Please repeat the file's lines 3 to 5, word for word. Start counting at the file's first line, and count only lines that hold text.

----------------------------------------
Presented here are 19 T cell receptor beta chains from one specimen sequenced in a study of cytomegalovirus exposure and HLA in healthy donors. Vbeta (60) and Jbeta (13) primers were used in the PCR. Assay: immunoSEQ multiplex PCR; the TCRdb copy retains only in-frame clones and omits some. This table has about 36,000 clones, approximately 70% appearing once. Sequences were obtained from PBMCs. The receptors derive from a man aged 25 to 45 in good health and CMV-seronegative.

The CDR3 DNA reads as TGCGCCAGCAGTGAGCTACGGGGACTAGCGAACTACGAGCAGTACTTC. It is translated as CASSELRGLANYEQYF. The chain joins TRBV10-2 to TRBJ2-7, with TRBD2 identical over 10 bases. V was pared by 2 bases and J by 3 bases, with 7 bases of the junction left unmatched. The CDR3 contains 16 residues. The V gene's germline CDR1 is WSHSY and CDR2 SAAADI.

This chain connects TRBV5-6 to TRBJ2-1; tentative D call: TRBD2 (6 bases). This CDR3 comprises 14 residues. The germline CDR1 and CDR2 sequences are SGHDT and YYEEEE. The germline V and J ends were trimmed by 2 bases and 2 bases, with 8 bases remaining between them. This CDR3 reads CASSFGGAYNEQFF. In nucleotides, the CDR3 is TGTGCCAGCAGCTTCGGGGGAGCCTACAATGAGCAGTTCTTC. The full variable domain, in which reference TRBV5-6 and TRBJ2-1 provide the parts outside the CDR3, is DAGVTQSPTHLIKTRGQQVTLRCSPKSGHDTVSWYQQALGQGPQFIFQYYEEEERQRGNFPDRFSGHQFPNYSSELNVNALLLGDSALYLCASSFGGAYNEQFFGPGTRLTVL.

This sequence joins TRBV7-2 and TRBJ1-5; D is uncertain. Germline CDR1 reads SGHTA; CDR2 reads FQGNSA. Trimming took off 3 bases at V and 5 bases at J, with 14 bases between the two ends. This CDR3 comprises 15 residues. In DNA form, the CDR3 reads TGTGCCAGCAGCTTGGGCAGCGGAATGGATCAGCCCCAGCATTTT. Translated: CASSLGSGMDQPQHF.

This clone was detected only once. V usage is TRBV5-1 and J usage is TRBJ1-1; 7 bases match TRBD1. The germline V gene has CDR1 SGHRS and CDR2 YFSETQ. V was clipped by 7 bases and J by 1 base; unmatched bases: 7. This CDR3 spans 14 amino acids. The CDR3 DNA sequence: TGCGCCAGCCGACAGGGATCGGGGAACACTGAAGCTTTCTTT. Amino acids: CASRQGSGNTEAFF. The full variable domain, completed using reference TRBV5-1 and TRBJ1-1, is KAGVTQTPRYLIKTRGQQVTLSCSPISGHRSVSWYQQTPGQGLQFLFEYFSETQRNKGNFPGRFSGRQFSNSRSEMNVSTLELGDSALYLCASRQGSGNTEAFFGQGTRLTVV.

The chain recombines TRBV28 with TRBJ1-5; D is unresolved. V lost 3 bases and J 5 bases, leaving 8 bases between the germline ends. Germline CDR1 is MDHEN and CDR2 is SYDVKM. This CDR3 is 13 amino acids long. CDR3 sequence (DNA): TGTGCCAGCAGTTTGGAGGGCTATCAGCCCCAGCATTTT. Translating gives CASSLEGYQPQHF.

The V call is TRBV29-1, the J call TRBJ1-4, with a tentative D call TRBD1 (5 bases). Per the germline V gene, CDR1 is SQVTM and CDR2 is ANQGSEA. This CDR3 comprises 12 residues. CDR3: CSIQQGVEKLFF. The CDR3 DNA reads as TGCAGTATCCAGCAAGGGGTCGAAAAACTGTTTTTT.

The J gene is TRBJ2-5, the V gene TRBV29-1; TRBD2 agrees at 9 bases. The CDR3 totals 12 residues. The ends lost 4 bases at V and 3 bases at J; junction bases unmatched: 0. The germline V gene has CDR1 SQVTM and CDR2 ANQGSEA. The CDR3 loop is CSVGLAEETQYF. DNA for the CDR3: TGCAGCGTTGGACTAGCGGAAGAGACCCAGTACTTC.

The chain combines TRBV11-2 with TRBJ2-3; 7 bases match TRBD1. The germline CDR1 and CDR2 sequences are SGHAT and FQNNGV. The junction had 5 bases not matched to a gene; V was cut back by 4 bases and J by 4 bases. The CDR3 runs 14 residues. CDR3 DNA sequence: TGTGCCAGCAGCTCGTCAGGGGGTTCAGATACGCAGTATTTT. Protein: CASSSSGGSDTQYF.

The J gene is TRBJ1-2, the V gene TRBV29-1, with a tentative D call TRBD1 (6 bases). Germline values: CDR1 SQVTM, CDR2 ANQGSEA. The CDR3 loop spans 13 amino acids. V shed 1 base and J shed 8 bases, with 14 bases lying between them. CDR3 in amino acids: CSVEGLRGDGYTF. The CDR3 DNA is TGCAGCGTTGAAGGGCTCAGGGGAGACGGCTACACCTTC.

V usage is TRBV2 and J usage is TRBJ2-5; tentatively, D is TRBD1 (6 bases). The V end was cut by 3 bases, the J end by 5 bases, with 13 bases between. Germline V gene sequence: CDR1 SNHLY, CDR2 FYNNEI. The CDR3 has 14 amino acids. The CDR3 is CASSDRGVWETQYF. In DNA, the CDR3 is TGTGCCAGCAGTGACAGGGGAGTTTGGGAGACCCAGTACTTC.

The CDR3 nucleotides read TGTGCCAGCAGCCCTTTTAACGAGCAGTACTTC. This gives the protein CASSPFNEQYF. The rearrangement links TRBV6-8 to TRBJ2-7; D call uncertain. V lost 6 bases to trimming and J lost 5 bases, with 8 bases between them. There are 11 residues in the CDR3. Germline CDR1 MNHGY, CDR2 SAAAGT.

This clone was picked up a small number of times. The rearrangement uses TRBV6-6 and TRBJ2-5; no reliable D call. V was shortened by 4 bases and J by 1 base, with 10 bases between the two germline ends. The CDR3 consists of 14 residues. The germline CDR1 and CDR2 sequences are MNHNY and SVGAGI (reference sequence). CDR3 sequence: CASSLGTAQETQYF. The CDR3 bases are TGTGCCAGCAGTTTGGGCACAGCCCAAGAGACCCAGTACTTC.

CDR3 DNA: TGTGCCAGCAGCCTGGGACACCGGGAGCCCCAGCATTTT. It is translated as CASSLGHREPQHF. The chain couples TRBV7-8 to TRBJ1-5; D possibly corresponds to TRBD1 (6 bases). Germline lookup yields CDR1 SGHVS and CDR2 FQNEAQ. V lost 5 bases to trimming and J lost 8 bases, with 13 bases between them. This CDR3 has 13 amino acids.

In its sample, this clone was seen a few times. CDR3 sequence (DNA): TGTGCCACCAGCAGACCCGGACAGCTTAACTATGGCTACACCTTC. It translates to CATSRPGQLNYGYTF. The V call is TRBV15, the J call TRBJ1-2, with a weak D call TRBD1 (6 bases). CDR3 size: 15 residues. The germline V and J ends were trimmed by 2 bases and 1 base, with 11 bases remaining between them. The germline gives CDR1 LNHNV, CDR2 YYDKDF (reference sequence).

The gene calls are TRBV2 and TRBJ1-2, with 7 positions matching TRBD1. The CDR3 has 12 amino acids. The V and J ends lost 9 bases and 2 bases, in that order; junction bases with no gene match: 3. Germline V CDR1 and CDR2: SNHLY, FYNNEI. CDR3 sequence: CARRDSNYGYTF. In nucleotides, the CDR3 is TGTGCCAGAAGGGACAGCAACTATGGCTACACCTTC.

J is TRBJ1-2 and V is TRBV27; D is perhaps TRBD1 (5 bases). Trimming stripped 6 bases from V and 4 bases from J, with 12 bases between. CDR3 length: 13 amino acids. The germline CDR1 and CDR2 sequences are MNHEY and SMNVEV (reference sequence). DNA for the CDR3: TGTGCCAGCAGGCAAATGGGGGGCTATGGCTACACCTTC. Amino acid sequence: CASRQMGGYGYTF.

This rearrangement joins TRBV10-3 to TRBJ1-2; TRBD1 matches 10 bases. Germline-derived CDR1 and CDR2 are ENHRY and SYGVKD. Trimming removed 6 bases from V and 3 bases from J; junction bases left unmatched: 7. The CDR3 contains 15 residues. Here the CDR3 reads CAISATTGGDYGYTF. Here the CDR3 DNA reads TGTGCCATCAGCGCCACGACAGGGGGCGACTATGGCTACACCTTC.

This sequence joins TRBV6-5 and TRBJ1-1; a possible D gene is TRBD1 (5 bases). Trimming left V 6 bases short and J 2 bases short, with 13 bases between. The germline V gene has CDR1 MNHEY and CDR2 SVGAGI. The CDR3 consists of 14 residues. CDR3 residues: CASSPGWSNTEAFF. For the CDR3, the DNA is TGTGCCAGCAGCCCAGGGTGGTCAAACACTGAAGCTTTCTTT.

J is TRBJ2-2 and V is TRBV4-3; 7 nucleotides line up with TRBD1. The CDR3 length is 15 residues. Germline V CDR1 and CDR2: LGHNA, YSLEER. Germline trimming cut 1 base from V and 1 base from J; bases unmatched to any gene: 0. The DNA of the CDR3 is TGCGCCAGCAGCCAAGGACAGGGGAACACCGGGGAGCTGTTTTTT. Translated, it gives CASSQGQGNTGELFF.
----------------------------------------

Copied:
This chain connects TRBV5-6 to TRBJ2-1; tentative D call: TRBD2 (6 bases). This CDR3 comprises 14 residues. The germline CDR1 and CDR2 sequences are SGHDT and YYEEEE. The germline V and J ends were trimmed by 2 bases and 2 bases, with 8 bases remaining between them. This CDR3 reads CASSFGGAYNEQFF. In nucleotides, the CDR3 is TGTGCCAGCAGCTTCGGGGGAGCCTACAATGAGCAGTTCTTC. The full variable domain, in which reference TRBV5-6 and TRBJ2-1 provide the parts outside the CDR3, is DAGVTQSPTHLIKTRGQQVTLRCSPKSGHDTVSWYQQALGQGPQFIFQYYEEEERQRGNFPDRFSGHQFPNYSSELNVNALLLGDSALYLCASSFGGAYNEQFFGPGTRLTVL.

This sequence joins TRBV7-2 and TRBJ1-5; D is uncertain. Germline CDR1 reads SGHTA; CDR2 reads FQGNSA. Trimming took off 3 bases at V and 5 bases at J, with 14 bases between the two ends. This CDR3 comprises 15 residues. In DNA form, the CDR3 reads TGTGCCAGCAGCTTGGGCAGCGGAATGGATCAGCCCCAGCATTTT. Translated: CASSLGSGMDQPQHF.

This clone was detected only once. V usage is TRBV5-1 and J usage is TRBJ1-1; 7 bases match TRBD1. The germline V gene has CDR1 SGHRS and CDR2 YFSETQ. V was clipped by 7 bases and J by 1 base; unmatched bases: 7. This CDR3 spans 14 amino acids. The CDR3 DNA sequence: TGCGCCAGCCGACAGGGATCGGGGAACACTGAAGCTTTCTTT. Amino acids: CASRQGSGNTEAFF. The full variable domain, completed using reference TRBV5-1 and TRBJ1-1, is KAGVTQTPRYLIKTRGQQVTLSCSPISGHRSVSWYQQTPGQGLQFLFEYFSETQRNKGNFPGRFSGRQFSNSRSEMNVSTLELGDSALYLCASRQGSGNTEAFFGQGTRLTVV.